Take the 2-minute tour ×
Stack Overflow is a question and answer site for professional and enthusiast programmers. It's 100% free, no registration required.

I'm using Entity Framework Code First and whilst I have working code, I'm having to make what are strictly unnecessary database calls in order to process the following update.

I have a simple POCO class for an album with a collection of related tags:

public class Album
{
    public int Id { get; set; }
    public string Title { get; set; }
    public decimal Price { get; set; }
    public virtual IList<Tag> Tags { get; private set; }
}

public class Tag
{
    public int Id { get; set; }
    public string Name { get; set; }
}

This is updated via an MVC form - with the tags represented by a series of check-boxes.

So when I get to my Update method in the respository, I have an album class populated with a list of tags - with in theory all I need to make the update.

However the only way I could find to get the list of tags to update (to delete any that were previously set but are now unchecked, and to add any that are currently checked) was to retrieve the original Album from the context and update it.

And secondly because in my implementation the Name field of the Tag is marked with [Required], and that in my Album object populated from the form I only have the IDs of the tags, I also have to retrieve each tag before updating.

Here's my code:

    public void Update(Album album)
    {
        var albumToUpdate = GetById(album.Id);   // - need to retrieve album with tags in order to update tags 
        albumToUpdate.Title = album.Title;
        albumToUpdate.Price = album.Price;
        albumToUpdate.Tags.Clear();

        if (album.Tags != null)
        {
            foreach (var tag in album.Tags)
            {
                var tagToAdd = context.Tags.Find(tag.Id);   // - need to retrieve full details of tag so doesn't fail validation
                albumToUpdate.AddTag(tagToAdd);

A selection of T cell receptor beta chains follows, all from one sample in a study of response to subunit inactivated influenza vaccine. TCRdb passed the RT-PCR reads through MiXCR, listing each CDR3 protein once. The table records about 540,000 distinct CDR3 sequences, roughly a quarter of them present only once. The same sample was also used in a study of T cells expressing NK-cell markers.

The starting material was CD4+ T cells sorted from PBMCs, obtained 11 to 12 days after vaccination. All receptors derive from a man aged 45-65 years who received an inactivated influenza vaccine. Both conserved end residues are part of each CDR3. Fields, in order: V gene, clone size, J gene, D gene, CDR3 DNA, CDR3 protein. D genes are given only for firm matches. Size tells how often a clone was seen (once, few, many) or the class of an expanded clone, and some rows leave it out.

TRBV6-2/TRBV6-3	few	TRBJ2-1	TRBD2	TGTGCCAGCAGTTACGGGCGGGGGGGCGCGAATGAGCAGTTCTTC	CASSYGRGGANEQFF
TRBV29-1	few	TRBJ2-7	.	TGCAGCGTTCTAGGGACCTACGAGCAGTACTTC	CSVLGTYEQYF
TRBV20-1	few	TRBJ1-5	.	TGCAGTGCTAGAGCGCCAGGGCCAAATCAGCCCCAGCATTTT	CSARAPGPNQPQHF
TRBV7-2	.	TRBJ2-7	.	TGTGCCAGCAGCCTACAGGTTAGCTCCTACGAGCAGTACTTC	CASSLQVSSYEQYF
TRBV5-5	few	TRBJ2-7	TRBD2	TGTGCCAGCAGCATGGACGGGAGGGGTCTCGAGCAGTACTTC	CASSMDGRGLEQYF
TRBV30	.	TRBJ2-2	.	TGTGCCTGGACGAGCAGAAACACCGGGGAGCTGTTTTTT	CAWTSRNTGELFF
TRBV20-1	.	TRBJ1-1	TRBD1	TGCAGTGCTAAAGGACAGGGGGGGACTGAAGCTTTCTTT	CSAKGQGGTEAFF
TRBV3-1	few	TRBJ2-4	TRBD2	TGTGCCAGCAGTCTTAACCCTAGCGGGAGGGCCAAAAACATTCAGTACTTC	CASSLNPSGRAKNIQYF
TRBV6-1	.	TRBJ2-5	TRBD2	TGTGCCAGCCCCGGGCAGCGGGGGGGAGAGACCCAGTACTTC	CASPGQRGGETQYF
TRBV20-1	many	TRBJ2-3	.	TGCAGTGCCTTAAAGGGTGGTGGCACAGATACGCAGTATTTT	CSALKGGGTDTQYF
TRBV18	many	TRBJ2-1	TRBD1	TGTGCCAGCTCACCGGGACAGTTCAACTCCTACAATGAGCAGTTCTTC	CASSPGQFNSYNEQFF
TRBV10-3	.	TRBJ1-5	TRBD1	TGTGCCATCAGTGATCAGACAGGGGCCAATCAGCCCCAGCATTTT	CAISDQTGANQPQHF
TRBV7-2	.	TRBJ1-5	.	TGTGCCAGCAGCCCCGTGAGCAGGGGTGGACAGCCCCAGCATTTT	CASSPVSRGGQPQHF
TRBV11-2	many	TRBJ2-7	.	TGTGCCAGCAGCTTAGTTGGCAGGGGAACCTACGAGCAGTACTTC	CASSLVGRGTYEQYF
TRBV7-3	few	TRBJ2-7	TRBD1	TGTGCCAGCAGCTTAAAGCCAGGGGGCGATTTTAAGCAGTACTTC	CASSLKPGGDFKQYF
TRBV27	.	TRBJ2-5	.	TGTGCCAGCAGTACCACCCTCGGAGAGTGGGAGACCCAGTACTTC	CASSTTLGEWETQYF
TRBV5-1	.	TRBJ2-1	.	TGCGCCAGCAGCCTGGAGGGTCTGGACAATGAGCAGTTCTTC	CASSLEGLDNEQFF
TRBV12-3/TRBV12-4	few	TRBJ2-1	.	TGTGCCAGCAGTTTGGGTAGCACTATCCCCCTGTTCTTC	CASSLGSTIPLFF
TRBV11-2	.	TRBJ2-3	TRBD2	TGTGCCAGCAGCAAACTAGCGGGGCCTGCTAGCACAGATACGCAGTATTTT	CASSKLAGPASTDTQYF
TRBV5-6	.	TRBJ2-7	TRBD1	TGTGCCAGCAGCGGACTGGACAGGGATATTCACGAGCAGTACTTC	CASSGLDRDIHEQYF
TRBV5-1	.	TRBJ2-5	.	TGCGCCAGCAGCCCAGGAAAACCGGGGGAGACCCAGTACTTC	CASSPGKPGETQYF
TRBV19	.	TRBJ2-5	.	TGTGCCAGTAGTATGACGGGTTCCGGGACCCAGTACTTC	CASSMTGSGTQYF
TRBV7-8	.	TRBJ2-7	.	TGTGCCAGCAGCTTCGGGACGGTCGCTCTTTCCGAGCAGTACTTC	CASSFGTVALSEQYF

}
        }     
    }

Appreciate any thoughts as to how I could accomodate this with fewer database hits. It's not a major deal for this particular function (part of a site admin tool) but would like to know I'm doing things the best way.

share|improve this question

2 Answers 2

up vote 0 down vote accepted

Your approach - reloading the entity graph from the database and merge the changes manually into it - is correct in my opinion and the best you can do.

Forget for a moment that you use Entity Framework. What would you do if you had to write SQL statements manually? (EF is a wrapper around a SQL statement generator.) You get posted back an object graph - an Album with a list of Tags. How would you decide now which tags you have to write an INSERT, which tags a DELETE and which tags an UPDATE statement for? (I assume that your relationship between Album and Tag is many-to-many, so you write into a join table.) If you don't know the original state in the database you can't decide. Does the tag relation exist in the database or not? You have to query the database to find the answer, no matter if you use EF or direct SQL.

I see only two alternatives:

  • Track the entity changes yourself. For you MVC web application it would mean that you have to store the original state with the former GET request somewhere, for example in a session state or in hidden input fields in the page. With the POST request you can retrieve then the original state, build and attach the orginal graph and merge changes into it.

  • Write a Stored Procedure which takes the album and tag collection and let the SP do the work to create the appropriate SQL statements.